Religion: Roman Catholic 90%, Protestant 6%, other Christian 1%, Other 3%
Currency: Guarani
President: Fernando Lugo
Main Industries: Manufacturing (food), agriculture (sugar, soybeans, cattle), wood & paper products

Paraguay today is an emerging South American economy with nearly 15% annual growth in 2010. However, this has not always been the case. The country has struggled through many years of economic stagnation brought on by a corrupt political system, war, and authoritarian rule for much of its independent history. Paraguay has only held fair and democratic elections in the last two decades, highlighted in 2008 with the election of a president from an opposition party for the first time in 61 years.

History:  Little is known about the history of the country prior to the arrival of the Spanish conquistadores in the early part of the 16th century. It can be assumed that the dominant indigenous culture, the Guarani, had been inhabiting the eastern part of the country for many centuries before their arrival by surviving on subsistence farming in small interconnected villages similar to other native cultures throughout the continent. After colonization, the Guaraní and the Spanish mixed heavily to become the large homogenous mestizo (Amerindian and European decent) population that it is today. Paraguay is unique in that the local language was preserved while the children also adopted Spanish customs.

Since independence in 1811, Paraguay has seen its fair share of dictators that have nearly driven the country into the ground through corruption and wars. The War of the Triple Alliance from 1864 to 1870 pitted Paraguay against its neighbors Brazil, Argentina and Uruguay. During this time, Paraguay saw a large percentage of its male population killed with estimates putting the total death toll of the war at 60%-90% of the country’s population.

After the war, Paraguay would continue on a course of political instability characterized by infighting between the two dominant parties; the Colorados and the Liberals. Paraguay would go back and forth between the two, with several coup d’estats along the way including one in 1954 that saw General Alfredo Stroessner came to power. For 35 years, his repressive rule of the Paraguayan people stifled their civil liberties and economic opportunities.

In 1992, Paraguay elected Juan Carlos Wasmosy of the Colorado Party in what was deemed the first free and fair elections in the country in over 35 years. 16 years later in 2008, Paraguay chose Fernando Lugo, a Catholic Bishop, to stand as President. His entrance into the seat ended 61 years of a single party rule under the Colorados, and was the first time in the country’s history that the presidency was handed over peacefully to an opposing party.

Food & Culture: As a racially mixed country that is also landlocked, Paraguay has formed it’s own musical and culinary traditions. Like many agrarian areas of neighboring Brazil or Argentina, folk-country music is popular and unique. Paraguayan Polka, not to be confused with European style, is melancholic in style and often features a harp. Click here for a sample.  An example of more modern music can be heard with one of the country’s most popular bands, Flou, which caters to the younger generations with rock music.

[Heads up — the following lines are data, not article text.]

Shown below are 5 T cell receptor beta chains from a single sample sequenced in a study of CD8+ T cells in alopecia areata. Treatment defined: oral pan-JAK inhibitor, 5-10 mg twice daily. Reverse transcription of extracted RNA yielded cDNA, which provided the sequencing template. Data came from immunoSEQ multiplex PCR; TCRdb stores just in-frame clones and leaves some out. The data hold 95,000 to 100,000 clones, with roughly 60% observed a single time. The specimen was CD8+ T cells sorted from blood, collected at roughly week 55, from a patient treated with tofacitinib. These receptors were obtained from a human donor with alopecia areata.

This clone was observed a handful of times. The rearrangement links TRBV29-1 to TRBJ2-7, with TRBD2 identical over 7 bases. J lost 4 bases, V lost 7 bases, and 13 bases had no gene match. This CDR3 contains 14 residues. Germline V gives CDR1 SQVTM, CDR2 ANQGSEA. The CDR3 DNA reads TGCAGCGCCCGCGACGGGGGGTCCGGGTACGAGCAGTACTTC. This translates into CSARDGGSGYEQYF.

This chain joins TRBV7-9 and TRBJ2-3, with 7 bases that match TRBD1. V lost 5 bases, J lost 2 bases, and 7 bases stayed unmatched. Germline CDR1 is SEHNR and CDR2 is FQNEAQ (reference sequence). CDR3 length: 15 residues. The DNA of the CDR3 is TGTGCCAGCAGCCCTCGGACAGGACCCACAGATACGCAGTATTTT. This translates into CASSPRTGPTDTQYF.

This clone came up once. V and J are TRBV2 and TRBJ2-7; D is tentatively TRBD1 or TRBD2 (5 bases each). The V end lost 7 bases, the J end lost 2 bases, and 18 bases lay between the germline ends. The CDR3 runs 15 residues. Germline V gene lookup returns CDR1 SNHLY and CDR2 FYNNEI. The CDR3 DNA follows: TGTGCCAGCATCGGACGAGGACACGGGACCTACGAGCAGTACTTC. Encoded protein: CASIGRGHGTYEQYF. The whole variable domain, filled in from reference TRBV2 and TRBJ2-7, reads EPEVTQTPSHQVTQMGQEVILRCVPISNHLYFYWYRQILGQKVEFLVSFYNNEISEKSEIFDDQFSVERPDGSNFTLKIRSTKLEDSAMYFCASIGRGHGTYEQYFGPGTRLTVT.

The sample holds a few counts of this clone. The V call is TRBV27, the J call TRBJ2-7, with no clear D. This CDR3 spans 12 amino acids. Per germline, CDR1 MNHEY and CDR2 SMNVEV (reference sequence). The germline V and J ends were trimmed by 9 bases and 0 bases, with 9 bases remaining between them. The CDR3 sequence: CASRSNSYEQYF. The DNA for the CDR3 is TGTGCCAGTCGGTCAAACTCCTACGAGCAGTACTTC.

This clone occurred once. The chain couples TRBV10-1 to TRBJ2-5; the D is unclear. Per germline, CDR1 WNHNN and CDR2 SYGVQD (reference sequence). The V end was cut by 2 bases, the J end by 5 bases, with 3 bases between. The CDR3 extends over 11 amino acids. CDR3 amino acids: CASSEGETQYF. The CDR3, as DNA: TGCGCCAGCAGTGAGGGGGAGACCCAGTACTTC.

Popular cuisine in the country includes the traditional staples of corn, cassava (or yucca), yams, potatoes, beans and meat (beef, chicken). Popular dishes are sopa paragauaya (which is actually more like corn bread than soup), mbeyu (an omelet with cassava starch with cheese and beef stew), lambreado (fried cassava and beef cakes), payagua mascasa (Paraguayan style tortillas), and mazamorra (a corn drink). For more foods and drinks from Paraguay, please visit this page.

People & Language: While 95% of the 6.5 millions residents of the country largely self-declare themselves as mestizo, there are significant populations of immigrant groups in the country. In the past few decades, Brazilians have made their way to Paraguay and bringing with them their agrarian ways in the form of soybean production. They live predominantly in the eastern part of the country and number around 300,000. Other visible minorities in the country include Koreans, Chinese, Mennonites, and indigenous peoples who live in the sparsely populated western half of the country. German Mennonites began arriving in the late 1800’s in search of freedom of religion and the large tracts of land that were available to them in Paraguay’s harsh Chaco state. They agreed to populate this area in exchange for high autonomy from the government. Their success lead to larger waves of immigrants pouring in from Canada and Russia that helped repopulate the area since it was devastated during the War of the Triple Alliance several decades before.

For the majority of the country who are of Mestizo ancestry, the use of Spanish and Guarani is a daily occurrence. Paraguay is unique in that much of the population is able to speak the indigenous language even though they are not fully indigenous themselves, whereas in other Latin American countries, language has shifted to Spanish as a means of primary communication. Although the people are a mix of two cultures, speaking Guarani provides a strong connection to one aspect of the culture for many people. While Guarani predominates the indigenous language category, there are at least 10 others that have a significant number of speakers.